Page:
EVERY FEW YEARS I rediscover a song by R.E.M., "You are the Everything." It juxtaposes despair over the state of things ("Sometimes I feel like I can't even sing / I'm very scared for this world") with deceptively simple memories: A starry sky. The sensations of a random moment long ago. The feel of our own bodies. The sight of someone beloved ("I look at her and I see the beauty / of the light of music").
This song gives me cathartic comfort when the news seems too much to bear. It doesn't erase famine, wars, rumors of wars, a friend's bad pathology report, or my concern over the body politic. But my position shifts; I anchor myself to the beauty of creation, to the miracle of being an embodied soul, to the fragile graces of human relationship, and to the One who brought it all into being. Thin guy wires of memory and spirit steady me against sweeping currents of events, so that I can focus on them, yet not drown.
This tension, between the cares of the world and transcendence, for me typifies Advent. The scriptures recount woe and warnings of the end times. Can we not, in our time, relate to the words of Isaiah about his time, his people? "We have all become like one who is unclean, and all our righteous deeds are like a filthy cloth. We all fade like a leaf, and our iniquities, like the wind, take us away" (Isaiah 64:6). Can we watch YouTube videos of tsunami surges and noncombatants in the crosshairs, crumpling as the bullets hit, and not be able to imagine, at least a little: "But in those days, after that suffering, the sun will be darkened, and the moon will not give its light, and the stars will be falling from heaven, and the powers in the heavens will be shaken" (Mark 13:24-25)? Maybe we relate to why so many generations of believers could long for this, the ultimate clean slate: "the heavens will be set ablaze and dissolved, and the elements will melt with fire" (2 Peter 3:12).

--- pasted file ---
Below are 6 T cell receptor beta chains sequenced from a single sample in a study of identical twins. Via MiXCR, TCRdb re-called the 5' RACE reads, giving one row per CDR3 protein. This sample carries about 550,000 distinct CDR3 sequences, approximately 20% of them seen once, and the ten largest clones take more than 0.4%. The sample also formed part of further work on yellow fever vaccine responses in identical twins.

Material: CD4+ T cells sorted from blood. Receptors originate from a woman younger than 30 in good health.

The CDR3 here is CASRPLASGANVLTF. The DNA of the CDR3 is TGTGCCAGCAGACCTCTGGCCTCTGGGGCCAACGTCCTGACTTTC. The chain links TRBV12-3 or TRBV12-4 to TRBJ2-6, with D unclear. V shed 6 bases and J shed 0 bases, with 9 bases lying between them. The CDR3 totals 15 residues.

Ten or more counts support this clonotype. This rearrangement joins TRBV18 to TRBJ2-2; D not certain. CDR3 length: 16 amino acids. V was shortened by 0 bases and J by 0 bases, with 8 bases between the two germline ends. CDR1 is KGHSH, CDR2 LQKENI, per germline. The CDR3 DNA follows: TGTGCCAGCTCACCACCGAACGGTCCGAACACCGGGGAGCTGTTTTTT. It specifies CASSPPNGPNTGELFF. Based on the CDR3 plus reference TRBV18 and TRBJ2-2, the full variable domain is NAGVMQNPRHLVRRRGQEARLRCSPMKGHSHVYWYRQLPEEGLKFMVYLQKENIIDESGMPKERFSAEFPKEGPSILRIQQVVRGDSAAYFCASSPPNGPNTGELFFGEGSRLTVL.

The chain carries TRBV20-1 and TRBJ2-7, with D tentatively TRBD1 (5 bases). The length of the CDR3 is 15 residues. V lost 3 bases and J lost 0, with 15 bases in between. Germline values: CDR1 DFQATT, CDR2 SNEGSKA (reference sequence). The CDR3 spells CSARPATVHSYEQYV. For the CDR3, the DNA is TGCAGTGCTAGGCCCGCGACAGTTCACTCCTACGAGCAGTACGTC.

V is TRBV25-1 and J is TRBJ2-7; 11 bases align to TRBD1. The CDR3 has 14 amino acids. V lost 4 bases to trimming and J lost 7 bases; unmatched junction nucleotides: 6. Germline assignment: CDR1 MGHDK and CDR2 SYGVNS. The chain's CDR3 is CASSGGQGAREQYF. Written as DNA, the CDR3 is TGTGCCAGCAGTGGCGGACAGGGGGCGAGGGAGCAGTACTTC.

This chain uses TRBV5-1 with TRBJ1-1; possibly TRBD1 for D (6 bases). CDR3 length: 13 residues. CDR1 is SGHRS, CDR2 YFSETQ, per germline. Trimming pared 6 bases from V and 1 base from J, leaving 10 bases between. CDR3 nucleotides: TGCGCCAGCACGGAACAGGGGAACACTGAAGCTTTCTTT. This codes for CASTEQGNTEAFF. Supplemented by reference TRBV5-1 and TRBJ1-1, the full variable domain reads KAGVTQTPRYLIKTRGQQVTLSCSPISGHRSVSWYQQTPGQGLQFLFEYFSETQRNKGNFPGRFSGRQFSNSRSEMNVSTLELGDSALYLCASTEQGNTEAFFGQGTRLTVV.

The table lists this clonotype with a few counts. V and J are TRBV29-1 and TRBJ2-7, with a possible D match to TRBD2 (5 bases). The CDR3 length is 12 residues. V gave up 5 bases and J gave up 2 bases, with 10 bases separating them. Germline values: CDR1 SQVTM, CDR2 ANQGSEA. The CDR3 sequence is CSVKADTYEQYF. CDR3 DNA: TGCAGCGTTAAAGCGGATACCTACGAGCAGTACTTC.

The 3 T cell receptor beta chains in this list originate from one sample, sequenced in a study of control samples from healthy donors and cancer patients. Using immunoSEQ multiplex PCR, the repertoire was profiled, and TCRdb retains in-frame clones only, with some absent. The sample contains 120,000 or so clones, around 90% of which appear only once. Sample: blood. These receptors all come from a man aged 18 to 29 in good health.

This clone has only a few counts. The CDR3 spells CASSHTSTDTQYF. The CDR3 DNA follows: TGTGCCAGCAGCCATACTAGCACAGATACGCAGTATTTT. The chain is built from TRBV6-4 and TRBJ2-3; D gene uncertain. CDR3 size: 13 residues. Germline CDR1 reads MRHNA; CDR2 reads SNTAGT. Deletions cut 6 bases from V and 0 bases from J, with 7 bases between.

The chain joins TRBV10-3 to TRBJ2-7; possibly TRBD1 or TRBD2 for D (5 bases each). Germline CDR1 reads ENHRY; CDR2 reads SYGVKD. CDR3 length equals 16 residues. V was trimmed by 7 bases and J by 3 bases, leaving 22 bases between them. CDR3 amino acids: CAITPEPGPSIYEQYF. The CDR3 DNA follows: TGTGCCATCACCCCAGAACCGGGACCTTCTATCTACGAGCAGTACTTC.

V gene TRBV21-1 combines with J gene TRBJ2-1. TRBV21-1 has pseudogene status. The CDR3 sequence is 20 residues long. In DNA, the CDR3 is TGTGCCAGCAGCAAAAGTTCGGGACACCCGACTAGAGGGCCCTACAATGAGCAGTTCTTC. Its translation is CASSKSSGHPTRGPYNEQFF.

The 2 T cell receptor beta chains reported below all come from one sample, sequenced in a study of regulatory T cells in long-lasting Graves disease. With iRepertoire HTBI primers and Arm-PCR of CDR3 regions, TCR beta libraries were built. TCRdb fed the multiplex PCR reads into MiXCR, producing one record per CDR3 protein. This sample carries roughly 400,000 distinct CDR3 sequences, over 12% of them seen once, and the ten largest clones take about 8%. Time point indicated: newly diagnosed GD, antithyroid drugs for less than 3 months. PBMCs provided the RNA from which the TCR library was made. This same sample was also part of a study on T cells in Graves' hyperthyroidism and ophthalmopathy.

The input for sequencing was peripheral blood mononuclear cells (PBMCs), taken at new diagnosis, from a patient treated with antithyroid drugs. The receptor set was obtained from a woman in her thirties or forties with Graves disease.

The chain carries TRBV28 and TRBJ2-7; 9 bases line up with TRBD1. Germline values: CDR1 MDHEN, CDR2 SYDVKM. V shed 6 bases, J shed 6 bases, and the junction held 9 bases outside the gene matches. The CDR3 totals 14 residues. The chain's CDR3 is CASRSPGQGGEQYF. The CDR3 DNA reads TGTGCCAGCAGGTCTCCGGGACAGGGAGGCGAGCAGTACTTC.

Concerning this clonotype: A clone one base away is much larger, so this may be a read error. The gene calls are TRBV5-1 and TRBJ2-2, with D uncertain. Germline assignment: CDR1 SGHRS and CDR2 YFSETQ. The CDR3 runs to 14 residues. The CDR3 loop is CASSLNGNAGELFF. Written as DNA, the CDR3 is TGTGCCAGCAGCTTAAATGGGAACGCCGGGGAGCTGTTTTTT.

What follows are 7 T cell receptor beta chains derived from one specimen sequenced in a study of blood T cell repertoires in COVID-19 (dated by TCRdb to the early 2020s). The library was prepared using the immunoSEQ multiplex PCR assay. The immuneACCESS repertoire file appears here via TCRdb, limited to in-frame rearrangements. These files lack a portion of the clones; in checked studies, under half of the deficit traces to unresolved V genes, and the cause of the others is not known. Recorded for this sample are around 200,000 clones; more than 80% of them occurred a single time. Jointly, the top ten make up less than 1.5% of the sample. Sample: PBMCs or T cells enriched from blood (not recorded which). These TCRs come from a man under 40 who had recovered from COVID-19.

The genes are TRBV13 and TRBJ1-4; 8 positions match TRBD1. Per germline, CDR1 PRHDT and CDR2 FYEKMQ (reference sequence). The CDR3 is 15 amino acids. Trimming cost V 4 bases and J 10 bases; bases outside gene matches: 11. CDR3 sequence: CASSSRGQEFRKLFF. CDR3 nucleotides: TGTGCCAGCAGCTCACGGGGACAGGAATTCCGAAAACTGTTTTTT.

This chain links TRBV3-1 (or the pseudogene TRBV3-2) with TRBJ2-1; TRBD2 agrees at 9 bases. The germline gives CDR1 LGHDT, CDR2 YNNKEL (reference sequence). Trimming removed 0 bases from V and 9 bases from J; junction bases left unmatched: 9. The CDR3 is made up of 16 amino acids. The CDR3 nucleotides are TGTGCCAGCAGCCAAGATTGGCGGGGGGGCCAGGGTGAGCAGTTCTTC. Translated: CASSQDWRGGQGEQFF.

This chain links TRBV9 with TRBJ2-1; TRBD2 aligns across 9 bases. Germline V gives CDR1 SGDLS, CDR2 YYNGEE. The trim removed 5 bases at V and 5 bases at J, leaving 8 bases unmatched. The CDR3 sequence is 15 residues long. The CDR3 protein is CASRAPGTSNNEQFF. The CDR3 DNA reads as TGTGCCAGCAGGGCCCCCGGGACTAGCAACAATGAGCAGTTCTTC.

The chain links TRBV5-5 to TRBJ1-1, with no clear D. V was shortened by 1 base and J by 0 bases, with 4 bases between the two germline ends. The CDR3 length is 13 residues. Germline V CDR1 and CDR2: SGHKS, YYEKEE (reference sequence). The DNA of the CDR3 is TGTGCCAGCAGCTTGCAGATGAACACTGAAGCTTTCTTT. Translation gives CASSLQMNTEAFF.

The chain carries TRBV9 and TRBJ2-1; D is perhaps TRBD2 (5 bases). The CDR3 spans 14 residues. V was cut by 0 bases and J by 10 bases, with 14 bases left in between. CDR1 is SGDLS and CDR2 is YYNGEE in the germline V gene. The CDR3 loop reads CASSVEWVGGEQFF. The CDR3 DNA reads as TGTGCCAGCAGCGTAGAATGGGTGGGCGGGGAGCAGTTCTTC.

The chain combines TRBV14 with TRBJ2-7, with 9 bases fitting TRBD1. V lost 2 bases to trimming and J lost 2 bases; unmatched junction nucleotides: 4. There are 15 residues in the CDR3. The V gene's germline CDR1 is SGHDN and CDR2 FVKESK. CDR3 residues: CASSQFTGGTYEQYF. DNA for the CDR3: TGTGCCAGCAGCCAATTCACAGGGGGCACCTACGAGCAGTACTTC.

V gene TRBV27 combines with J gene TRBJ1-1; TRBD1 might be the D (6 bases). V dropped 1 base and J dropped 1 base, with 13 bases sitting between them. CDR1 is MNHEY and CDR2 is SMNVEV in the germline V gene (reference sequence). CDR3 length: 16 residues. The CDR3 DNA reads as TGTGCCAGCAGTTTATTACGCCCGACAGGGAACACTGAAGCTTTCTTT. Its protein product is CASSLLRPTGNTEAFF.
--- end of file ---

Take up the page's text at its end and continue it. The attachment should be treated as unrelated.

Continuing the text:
Michael Stipe sings, "I think about this world a lot and I cry / And I've seen the films and the eyes." The world is ending, every day, for many—fading into dark as life is starved out of them, blasted away by an IED or drone attack. One answer to the woe is to make it all go away. Stop the madness, permanently.
But Advent ultimately loops past the second coming to the first, in which we, very much stuck in the mud of existence, await the promised Lord. Only God doesn't come, as we might expect, to wipe away the muck of this world and lift us up in angelic robes to a cleaner, truer place. Rather, God comes down to us, down and dirty, into the fray, into the civil wars and demonstrations, the conspiracies and the petty fights, into a body, frail and intricately knit, just like mine or yours. Jesus will be a refugee, a working man; he will live under occupation (he might be occupying Wall Street). His feet will be dusty, and probably sometimes his breath will stink. Incarnation—whose ridiculous idea of a divine save is this?
God created the heavens and the earth and declared them good. After we made a mess of things, Jesus came down and is with us. Here. He's here, in the films and the videos, among the haunted eyes, looking at us, demanding that we not look away. And he's here, as a songwriter remembers an ordinary moment, in an ordinary kitchen, and observes, "Everything is beautiful."
I don't pretend to make sense of this scandal of incarnation. I only hope to testify to the One who came, and go where Jesus goes: everywhere, to the beauty, to the suffering.
Julie Polter is an associate editor of Sojourners.